Research links this emulsifier to serious digestive disorders like IBS and colitis. It potentially contributes to inflammation and toxicity in the gastrointestinal system. As we know, the health of our gut microbiome affects our entire body. At More Than Healthy, we are vigilant about protecting and healing our gut, so avoiding carrageenan is important. 

Foods that contain carrageenan include:

  • Chocolate milk
  • Cottage cheese
  • Cream, ice cream, and creamers
  • Almond milk
  • Dairy alternatives, such as vegan cheese or nondairy desserts
  • Coconut milk, hemp milk, rice milk, and soy milk
  • Deli meats

Xanthan Gum

Surprisingly enough, wallpaper glue and salad dressing have something in common. That something is xanthan gum, a food additive you likely consume several times a week. 

Xanthan gum is created by fermenting sugar with Xanthomonas campestris, a bacteria found in cruciferous vegetables that can cause diseases like black rot. This very common additive is used in everything from packaged snacks to paint. 

The science on xanthan gum is inconclusive. Some studies label it as a safe additive, while others call it a dangerous carcinogen. But one thing we know is that it can be disruptive to the digestive process. It’s a soluble fiber, and the body can’t break it down. Instead, it turns jelly-like and slows down the whole digestive system. Large amounts act as a diuretic and can cause problems with your bowels.

Xanthan gum is often used in gluten-free cooking as it helps the texture of GF baked goods. 

Some common foods that contain xanthan gum include:

  • Salad dressings
  • Bakery products
  • Fruit juices
  • Soups
  • Ice creams
  • Sauces and gravies
  • Syrups
  • Gluten-free products
  • Low-fat foods


Dextrose is a sweetener derived from corn. However, just because it comes from a natural ingredient, doesn’t mean it is healthy. It is chemically identical to blood sugar. That means that when we eat it, it raises blood sugar levels very quickly. It has zero nutritional value, so it’s the perfect example of empty calories.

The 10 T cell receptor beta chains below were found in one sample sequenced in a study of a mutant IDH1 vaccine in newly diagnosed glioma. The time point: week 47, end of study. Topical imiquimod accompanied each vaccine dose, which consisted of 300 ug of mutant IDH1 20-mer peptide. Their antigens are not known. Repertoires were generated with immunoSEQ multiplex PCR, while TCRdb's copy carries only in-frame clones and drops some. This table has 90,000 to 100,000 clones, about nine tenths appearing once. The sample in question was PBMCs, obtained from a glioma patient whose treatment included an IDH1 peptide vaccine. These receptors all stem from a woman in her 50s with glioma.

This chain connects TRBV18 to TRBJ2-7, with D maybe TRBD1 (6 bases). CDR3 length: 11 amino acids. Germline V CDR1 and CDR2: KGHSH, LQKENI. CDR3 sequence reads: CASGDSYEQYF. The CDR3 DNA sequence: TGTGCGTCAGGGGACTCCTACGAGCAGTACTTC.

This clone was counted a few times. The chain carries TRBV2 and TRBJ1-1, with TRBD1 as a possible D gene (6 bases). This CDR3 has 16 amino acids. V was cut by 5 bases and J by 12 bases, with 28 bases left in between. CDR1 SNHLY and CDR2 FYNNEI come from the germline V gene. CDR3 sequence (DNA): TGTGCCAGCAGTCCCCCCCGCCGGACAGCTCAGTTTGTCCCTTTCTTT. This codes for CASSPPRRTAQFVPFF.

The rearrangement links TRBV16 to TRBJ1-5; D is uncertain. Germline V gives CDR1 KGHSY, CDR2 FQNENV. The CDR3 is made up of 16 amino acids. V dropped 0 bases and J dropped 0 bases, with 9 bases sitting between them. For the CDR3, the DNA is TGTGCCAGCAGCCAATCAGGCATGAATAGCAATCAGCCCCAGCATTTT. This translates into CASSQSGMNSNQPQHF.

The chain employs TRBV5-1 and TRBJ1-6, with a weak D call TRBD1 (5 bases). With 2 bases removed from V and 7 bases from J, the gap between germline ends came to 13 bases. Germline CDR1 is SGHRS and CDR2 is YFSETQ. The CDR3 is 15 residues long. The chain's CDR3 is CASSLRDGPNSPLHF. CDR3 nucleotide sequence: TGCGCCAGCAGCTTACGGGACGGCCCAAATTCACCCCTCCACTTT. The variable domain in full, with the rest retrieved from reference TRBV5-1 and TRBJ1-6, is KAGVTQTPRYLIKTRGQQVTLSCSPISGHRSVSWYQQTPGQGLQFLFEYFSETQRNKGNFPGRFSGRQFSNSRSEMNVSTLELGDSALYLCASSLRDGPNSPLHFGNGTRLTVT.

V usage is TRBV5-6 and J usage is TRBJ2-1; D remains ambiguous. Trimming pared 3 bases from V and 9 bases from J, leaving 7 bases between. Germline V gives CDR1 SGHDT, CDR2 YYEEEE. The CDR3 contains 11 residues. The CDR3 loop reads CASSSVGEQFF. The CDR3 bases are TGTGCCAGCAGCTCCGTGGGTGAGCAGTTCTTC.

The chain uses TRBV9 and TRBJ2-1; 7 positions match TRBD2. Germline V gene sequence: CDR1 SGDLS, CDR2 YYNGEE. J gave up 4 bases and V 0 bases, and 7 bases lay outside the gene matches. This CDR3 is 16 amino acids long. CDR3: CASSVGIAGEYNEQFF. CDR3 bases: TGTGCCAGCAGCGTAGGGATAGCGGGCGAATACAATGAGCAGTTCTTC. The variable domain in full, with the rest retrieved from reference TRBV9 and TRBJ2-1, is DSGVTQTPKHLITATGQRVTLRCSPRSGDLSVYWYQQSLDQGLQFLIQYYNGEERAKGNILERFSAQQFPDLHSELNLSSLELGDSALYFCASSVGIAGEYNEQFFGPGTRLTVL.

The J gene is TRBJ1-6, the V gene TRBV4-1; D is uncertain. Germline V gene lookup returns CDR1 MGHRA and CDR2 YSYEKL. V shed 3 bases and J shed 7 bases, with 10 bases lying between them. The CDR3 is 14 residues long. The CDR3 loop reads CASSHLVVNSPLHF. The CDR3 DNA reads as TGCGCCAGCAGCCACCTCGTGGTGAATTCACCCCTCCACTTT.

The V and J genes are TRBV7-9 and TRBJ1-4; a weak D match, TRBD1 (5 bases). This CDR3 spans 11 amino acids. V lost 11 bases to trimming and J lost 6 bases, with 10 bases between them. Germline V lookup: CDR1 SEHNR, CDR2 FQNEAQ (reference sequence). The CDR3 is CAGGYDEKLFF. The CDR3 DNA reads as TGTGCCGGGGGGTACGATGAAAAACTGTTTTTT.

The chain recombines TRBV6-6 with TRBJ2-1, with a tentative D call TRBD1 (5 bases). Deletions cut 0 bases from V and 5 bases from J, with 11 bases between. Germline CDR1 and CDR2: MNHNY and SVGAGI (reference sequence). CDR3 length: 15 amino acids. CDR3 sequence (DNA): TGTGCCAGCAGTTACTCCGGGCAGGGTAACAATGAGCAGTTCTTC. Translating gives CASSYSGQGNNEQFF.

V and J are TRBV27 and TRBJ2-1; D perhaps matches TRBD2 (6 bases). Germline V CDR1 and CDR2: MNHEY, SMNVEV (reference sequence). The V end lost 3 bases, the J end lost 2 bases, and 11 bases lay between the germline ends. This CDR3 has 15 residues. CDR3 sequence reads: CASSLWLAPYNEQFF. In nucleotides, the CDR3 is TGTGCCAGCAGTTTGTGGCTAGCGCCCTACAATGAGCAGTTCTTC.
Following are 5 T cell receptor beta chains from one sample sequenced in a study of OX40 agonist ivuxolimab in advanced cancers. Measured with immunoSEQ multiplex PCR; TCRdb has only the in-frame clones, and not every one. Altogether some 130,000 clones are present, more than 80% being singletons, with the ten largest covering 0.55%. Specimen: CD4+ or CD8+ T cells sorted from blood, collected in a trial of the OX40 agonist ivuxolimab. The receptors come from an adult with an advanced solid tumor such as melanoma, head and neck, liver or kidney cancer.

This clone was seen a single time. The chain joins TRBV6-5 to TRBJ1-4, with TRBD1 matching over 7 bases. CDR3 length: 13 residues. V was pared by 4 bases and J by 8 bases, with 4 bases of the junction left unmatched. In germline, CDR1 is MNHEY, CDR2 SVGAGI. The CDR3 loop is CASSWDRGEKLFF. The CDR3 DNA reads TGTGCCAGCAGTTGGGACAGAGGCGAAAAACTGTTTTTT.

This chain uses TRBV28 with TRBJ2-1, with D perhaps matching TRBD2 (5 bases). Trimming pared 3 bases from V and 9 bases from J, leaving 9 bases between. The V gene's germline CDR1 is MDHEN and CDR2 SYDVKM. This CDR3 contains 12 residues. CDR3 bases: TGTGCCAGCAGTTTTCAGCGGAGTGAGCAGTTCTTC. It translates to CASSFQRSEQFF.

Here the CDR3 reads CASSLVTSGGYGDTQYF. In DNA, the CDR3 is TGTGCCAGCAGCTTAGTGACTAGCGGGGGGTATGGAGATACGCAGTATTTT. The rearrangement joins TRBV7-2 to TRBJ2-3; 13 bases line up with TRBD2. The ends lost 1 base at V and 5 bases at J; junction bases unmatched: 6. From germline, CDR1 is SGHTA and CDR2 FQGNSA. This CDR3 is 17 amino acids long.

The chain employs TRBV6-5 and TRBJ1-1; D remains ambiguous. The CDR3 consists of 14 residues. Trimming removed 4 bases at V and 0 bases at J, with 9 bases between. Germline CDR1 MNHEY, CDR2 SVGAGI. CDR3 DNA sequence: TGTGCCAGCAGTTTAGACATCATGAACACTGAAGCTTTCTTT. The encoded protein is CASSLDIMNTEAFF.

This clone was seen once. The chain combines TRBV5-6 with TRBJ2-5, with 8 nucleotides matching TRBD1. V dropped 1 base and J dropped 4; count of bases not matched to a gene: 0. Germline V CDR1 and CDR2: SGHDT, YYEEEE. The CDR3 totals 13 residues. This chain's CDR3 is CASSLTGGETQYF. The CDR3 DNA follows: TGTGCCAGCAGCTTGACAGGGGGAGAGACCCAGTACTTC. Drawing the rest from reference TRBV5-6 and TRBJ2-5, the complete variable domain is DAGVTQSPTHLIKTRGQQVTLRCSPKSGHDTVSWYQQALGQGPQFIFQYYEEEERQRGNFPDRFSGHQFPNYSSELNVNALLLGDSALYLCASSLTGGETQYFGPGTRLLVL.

Dextrose is not just a sweetener. It’s actually listed on the ingredient list of McDonald’s french fries. At certain times of the year, the potatoes used for fries have low levels of natural sugars, which affect their color and how they cook. Dextrose helps give fries their golden color and to cook evenly.

Some common foods that contain dextrose include:

  • Doughnuts
  • Candies
  • Fondant
  • Pre-packaged pastries and  buns
  • Sports and energy drinks
  • Syrups
  • Food coloring
  • Seasoning mixes
  • Dehydrated soups
  • Canned peas
  • Meat products like bologna and bacon

Tapioca maltodextrin

Tapioca maltodextrin is a highly-processed thickening agent used to change the consistency and texture of packaged foods. It’s used in everything from meat substitutes to salad dressings.

This additive is high in starch and nutrient-poor. It too causes spikes in blood sugar levels. Evidence also suggests that maltodextrin can affect the balance of gut bacteria, again affecting the health of your gut microbiome.

We eat maltodextrin every day without realizing it. Common foods with tapioca maltodextrin include:

  • Pasta, cooked cereals, and rice
  • Meat substitutes
  • Baked goods
  • Salad dressings
  • Frozen meals
  • Soups
  • Sugars and sweets
  • Energy and sports drinks

Unhealthy oils

We’ll talk much more about healthy oils in a future post, but for this week’s tip, let’s discuss some oils to avoid. When it comes to unhealthy oils, the most important thing to stay away from is processed hydrogenated oils. Industrial seed and vegetable oils are all highly processed. These oils are way too rich in Omega-6 fatty acids. 

We need a few Omega-6 oils, but a typical Western diet contains as much as 20 times more Omega-6 than we need. Research suggests that too much Omega-6 may contribute to chronic inflammation. And we know that chronic inflammation is an underlying factor in many of the illnesses that plague us today, like heart disease, cancer, diabetes, and arthritis. 

Because of this, it’s recommended that you not only avoid cooking with these oils, but you should probably avoid them altogether. Gluten-free foods frequently have these unhealthy oils listed on the label, so you really have to watch for them.

Highly processed oils to avoid include:

  • Soybean oil
  • Corn oil
  • Cottonseed oil
  • Canola oil
  • Rapeseed oil
  • Sunflower oil
  • Sesame oil
  • Grapeseed oil

Oils we approve at More Than Healthy include extra virgin olive oil, avocado oil, MCT oil, and coconut oil.